I. Human Rights in the Universal Declaration

A Dilemma

Contradictions and Practical Problems

A Hobbesian Predicament

II. Rights in the Classical Tradition

Claims and Rights

Human Dignity and Human Nature

Having Rights and Being a Person

Human Rights, Moral Perfectionism and Natural Law

III. Hobbes and Human Rights

Hobbes’ Apostasy

A Hobbesian Legacy

Concluding Remarks

 

Thomas AQuinas

SUMMA THEOLOGICA (IaIIae 90-100)

On Law

Whether law is something pertaining to reason?

Whether the law is always something directed to the common good?

Whether there is a human law?

Whether promulgation is essential to a law?

Whether there is an eternal law?

Whether there is in us a natural law?

Whether there is a human law?

Whether there was any need for a Divine law?

Whether an effect of law is to make men good?

Whether the eternal law is known to all?

Whether every law is derived from the eternal law?

Whether all human affairs are subject to the eternal law?

Whether the natural law is a habit?

Whether the natural law contains several precepts, or only one?

Whether all acts of virtue are prescribed by the natural law?

Whether the natural law is the same in all men?

Whether the natural law can be changed?

Whether the law of nature can be abolished from the heart of man?

Whether every human law is derived from the natural law?

Whether human law should be framed for the community or the individual?

Whether it belongs to the human law to repress all vices?

Whether human law prescribes acts of all the virtues?

Whether human law binds a man in conscience?

Whether all are subject to the law?

Whether human law should be changed in any way?

Whether human law should be changed, whenever something better occurs?

Whether custom can obtain force of law?

Whether all the moral precepts of the Old Law are reducible to the decalogue?

Whether the mode of virtue falls under the precept of the law?

SUMMA THEOLOGICA (IIaIIae 57-66)

On Right

Whether right is the object of justice?

Whether right is fittingly divided into natural right and positive right?

Whether the right of nations is the same as the natural right?

Whether paternal right and right of dominion should be distinguished?

Justice

Whether justice is the perpetual and constant will to render to each one his right?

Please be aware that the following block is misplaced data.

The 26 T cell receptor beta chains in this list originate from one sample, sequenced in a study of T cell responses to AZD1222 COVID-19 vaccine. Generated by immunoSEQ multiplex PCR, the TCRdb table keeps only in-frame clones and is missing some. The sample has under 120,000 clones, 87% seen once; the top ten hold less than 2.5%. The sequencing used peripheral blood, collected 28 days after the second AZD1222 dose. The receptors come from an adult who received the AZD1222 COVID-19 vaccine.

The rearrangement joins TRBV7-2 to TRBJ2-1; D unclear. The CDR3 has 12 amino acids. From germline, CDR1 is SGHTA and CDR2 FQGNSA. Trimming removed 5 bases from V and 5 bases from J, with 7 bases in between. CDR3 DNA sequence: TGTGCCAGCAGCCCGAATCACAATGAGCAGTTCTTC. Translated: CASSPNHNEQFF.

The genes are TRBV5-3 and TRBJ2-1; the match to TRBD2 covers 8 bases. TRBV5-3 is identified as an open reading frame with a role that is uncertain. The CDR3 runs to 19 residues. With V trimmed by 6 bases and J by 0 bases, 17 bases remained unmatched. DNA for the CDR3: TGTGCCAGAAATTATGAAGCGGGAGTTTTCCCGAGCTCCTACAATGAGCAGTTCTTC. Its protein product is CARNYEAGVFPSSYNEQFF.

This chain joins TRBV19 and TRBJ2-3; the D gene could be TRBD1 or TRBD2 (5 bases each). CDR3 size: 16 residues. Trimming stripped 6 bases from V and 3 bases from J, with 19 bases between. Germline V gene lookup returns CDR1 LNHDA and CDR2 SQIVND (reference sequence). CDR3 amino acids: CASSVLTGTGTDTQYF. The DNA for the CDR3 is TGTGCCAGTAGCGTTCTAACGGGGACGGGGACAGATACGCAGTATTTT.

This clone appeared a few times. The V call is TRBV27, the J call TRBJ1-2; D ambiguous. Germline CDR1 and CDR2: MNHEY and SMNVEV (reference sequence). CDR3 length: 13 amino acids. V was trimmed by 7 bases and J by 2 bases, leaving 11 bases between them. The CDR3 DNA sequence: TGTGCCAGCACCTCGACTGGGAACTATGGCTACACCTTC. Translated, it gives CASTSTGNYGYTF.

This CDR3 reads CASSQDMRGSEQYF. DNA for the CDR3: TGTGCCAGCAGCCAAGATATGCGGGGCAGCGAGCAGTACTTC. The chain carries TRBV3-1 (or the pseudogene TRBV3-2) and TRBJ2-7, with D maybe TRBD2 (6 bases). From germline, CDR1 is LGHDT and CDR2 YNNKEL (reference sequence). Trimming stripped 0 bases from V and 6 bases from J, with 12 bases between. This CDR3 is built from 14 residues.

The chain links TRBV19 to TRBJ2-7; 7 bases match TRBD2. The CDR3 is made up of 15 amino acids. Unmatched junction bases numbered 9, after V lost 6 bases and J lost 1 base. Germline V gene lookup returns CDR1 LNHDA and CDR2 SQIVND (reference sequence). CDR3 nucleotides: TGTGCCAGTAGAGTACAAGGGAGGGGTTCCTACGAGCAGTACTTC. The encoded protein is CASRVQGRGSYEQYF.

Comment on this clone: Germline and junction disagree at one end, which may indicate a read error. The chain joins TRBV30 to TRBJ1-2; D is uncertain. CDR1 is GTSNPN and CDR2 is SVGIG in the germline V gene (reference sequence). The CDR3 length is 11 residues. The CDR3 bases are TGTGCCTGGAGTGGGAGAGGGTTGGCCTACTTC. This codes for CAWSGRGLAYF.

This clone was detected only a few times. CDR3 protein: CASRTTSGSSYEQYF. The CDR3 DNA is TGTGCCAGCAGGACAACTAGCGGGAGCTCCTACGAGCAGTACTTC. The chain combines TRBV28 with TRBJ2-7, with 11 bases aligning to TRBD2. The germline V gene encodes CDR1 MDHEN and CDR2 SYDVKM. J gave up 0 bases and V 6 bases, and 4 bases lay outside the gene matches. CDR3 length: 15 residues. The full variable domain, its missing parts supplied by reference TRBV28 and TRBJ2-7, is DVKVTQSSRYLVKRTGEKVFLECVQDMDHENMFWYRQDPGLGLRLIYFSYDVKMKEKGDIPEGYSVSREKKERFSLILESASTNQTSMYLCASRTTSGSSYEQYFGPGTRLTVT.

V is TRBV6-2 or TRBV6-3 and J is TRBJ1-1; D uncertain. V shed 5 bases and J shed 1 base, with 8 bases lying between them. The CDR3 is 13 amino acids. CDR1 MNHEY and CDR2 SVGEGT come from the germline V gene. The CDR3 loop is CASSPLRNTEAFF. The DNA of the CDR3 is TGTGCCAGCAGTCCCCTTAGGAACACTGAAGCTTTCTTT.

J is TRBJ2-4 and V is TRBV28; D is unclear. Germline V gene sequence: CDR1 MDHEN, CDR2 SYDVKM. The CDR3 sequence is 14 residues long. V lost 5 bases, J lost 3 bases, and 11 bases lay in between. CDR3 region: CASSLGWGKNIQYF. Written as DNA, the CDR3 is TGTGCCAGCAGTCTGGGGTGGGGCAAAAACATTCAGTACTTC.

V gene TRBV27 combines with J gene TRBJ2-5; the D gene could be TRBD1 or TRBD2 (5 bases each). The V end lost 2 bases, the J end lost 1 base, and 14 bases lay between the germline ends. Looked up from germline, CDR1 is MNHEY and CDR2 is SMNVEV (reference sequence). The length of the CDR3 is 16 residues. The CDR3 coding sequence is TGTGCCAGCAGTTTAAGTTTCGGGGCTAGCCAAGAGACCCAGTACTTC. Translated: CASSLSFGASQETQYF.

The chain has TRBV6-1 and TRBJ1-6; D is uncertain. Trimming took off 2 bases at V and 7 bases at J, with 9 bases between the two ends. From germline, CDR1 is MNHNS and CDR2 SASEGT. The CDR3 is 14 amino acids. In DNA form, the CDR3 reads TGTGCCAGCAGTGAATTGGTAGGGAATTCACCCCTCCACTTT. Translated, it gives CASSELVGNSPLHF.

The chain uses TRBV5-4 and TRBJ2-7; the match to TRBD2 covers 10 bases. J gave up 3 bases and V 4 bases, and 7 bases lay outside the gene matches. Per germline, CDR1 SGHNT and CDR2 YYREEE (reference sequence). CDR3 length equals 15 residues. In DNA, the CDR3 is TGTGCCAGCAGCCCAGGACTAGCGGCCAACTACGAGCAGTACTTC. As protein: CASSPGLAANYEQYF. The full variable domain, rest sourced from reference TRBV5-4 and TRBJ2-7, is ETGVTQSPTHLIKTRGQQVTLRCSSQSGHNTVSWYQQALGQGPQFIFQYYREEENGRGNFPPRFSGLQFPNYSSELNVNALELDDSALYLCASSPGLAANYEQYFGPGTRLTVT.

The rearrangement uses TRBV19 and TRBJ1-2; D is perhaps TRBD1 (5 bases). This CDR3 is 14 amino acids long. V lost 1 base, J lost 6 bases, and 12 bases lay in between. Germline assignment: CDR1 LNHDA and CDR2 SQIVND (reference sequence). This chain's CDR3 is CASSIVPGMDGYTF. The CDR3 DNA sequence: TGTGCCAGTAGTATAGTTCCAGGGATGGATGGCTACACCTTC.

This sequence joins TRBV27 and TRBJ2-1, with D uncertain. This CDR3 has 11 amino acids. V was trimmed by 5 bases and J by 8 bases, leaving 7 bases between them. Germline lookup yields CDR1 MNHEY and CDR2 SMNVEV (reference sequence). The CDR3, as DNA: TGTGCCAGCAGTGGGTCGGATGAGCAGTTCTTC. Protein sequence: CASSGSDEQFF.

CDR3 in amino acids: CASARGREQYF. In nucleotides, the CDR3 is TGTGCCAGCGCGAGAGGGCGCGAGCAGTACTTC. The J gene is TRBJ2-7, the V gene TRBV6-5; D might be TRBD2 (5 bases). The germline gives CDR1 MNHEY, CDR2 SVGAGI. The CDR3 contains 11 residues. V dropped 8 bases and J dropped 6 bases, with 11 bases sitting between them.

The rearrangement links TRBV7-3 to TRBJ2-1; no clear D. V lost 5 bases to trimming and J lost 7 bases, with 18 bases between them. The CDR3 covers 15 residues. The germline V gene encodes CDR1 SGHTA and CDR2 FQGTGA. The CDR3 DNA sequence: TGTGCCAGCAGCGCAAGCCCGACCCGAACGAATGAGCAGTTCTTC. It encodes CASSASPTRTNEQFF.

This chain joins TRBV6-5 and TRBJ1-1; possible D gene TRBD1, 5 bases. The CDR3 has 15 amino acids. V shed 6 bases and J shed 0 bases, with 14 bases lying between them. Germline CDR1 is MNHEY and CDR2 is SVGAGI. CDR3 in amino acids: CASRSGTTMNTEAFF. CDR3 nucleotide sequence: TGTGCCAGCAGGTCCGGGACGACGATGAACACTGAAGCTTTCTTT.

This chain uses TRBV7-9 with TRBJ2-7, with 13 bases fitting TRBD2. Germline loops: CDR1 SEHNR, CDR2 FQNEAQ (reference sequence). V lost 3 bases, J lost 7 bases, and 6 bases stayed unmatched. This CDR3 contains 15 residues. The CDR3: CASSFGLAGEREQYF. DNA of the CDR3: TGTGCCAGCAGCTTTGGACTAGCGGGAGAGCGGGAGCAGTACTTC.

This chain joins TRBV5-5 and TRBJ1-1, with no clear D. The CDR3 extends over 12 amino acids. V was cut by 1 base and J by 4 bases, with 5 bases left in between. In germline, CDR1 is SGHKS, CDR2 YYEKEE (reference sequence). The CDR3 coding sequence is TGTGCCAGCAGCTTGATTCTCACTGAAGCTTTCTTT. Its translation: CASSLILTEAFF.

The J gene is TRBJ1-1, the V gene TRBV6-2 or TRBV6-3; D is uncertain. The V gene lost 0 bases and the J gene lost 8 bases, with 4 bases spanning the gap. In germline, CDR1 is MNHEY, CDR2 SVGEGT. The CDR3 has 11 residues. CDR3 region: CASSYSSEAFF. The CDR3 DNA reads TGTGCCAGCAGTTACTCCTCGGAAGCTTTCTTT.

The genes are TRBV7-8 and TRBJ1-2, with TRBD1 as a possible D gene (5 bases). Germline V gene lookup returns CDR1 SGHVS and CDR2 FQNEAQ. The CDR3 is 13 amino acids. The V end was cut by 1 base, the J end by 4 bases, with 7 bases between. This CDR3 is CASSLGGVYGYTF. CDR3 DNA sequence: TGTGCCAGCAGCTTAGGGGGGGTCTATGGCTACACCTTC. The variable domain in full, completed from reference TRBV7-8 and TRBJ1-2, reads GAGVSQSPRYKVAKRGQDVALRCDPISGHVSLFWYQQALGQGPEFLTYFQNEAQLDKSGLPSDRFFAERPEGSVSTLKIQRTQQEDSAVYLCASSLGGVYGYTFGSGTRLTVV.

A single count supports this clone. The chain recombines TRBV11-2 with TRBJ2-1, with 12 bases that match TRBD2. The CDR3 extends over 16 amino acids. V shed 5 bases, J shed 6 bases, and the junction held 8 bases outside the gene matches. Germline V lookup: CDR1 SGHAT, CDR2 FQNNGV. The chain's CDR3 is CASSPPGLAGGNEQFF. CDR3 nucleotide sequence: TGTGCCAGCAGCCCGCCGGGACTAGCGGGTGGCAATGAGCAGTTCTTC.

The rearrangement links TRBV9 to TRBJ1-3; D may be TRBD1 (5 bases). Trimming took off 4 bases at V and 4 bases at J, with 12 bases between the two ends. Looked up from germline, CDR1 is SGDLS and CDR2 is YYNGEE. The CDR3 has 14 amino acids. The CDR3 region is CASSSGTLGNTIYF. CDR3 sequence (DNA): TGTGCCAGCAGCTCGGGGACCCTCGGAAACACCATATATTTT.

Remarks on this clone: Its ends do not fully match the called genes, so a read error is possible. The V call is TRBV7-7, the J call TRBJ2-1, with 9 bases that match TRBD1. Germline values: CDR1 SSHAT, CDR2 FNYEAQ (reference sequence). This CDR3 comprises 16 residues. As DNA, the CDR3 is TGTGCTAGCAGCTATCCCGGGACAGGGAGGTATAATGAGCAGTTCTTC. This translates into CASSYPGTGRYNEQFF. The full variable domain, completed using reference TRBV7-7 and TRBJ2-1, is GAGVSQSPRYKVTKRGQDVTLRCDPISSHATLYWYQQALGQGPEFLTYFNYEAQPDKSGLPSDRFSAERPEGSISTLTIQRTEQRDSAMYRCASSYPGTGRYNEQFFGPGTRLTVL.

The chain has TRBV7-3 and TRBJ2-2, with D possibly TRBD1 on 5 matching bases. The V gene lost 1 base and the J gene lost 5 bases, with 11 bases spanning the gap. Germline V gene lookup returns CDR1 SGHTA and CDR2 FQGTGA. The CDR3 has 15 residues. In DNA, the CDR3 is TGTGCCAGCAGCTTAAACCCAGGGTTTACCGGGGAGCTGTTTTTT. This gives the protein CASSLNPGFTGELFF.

Whether justice is a virtue?

Whether particular justice has a special matter?

Whether the act of justice is to render to each one his own?

Whether justice stands foremost among all moral virtues?

Injustice

Whether we can suffer injustice willingly?

Judgement

Whether judgment is an act of justice?

Whether it is lawful to judge?

Whether it is unlawful to form a judgment from suspicions?

Whether doubts should be interpreted for the best?

Whether we should always judge according to the written law?

The parts of justice

Whether commutative and distributive justice are suitably assigned?

Whether the mean is to be observed in distributive as in commutative justice?

Restitution

Whether restitution is an act of commutative justice?

Whether it suffices to restore the exact amount taken?

Whether a man is bound to restore what he has not taken?

Whether he that has taken a thing is always bound to restitution?

Whether restitution is binding on those who have not taken?

Vices opposed to distributive justice

Whether respect of persons is a sin?

Vices opposed commutative justice

Whether it is unlawful to kill any living thing?

Whether it is lawful to kill sinners?

Whether it is lawful to kill oneself?

Whether it is lawful to kill the innocent?

Whether it is lawful to kill a man in self-defense?

Whether one is guilty of murder through killing someone by chance?

Other injuries committed on the person

Whether in some cases it may be lawful to maim anyone?

Whether it is lawful for parents to strike their children, or masters their slaves?

Whether it is lawful to imprison a man?

Whether the sin is aggravated by the fact that the aforesaid injuries are perpetrated on those who are connected with others?

Theft and robbery

Whether it is natural for man to possess external things?

Whether it is lawful for a man to possess a thing as his own?

Whether theft is always a sin?

Whether it is lawful to steal through stress of need?

 

Jeremy Bentham

AN INTRODUCTION TO THE PRINCIPLES OF MORALS ANS LEGISLATION

I. Of The Principle Of Utility.

II. Of Principles Adverse to that of Utility

III. Of the Four Sanctions or Sources of Pain and Pleasure

IV. Value of a Lot of Pleasure or Pain, how to be Measured

VII. Of Human Actions in General

 

Natural Law, Liberalism and Christianity

Introduction

Natural law

Theistic and atheistic religions

The biblical account of natural law

The millenarian challenge

The gnostic challenge

Marx as gnostic

The politics of liberation versus the politics of liberty

Gnosticism as the religion of the modern intellectual

The decline of natural law and liberalism

Liberalism without natural law

 

Natural law and The State

Political and economic methods

Natural law and politics

Economics or politics: which is the master science?

The state as the organisation of the political method

Monopolistic and competitive supply of violence

Lawful and unlawful uses of force

The Rechtsstaat

The Rule of Law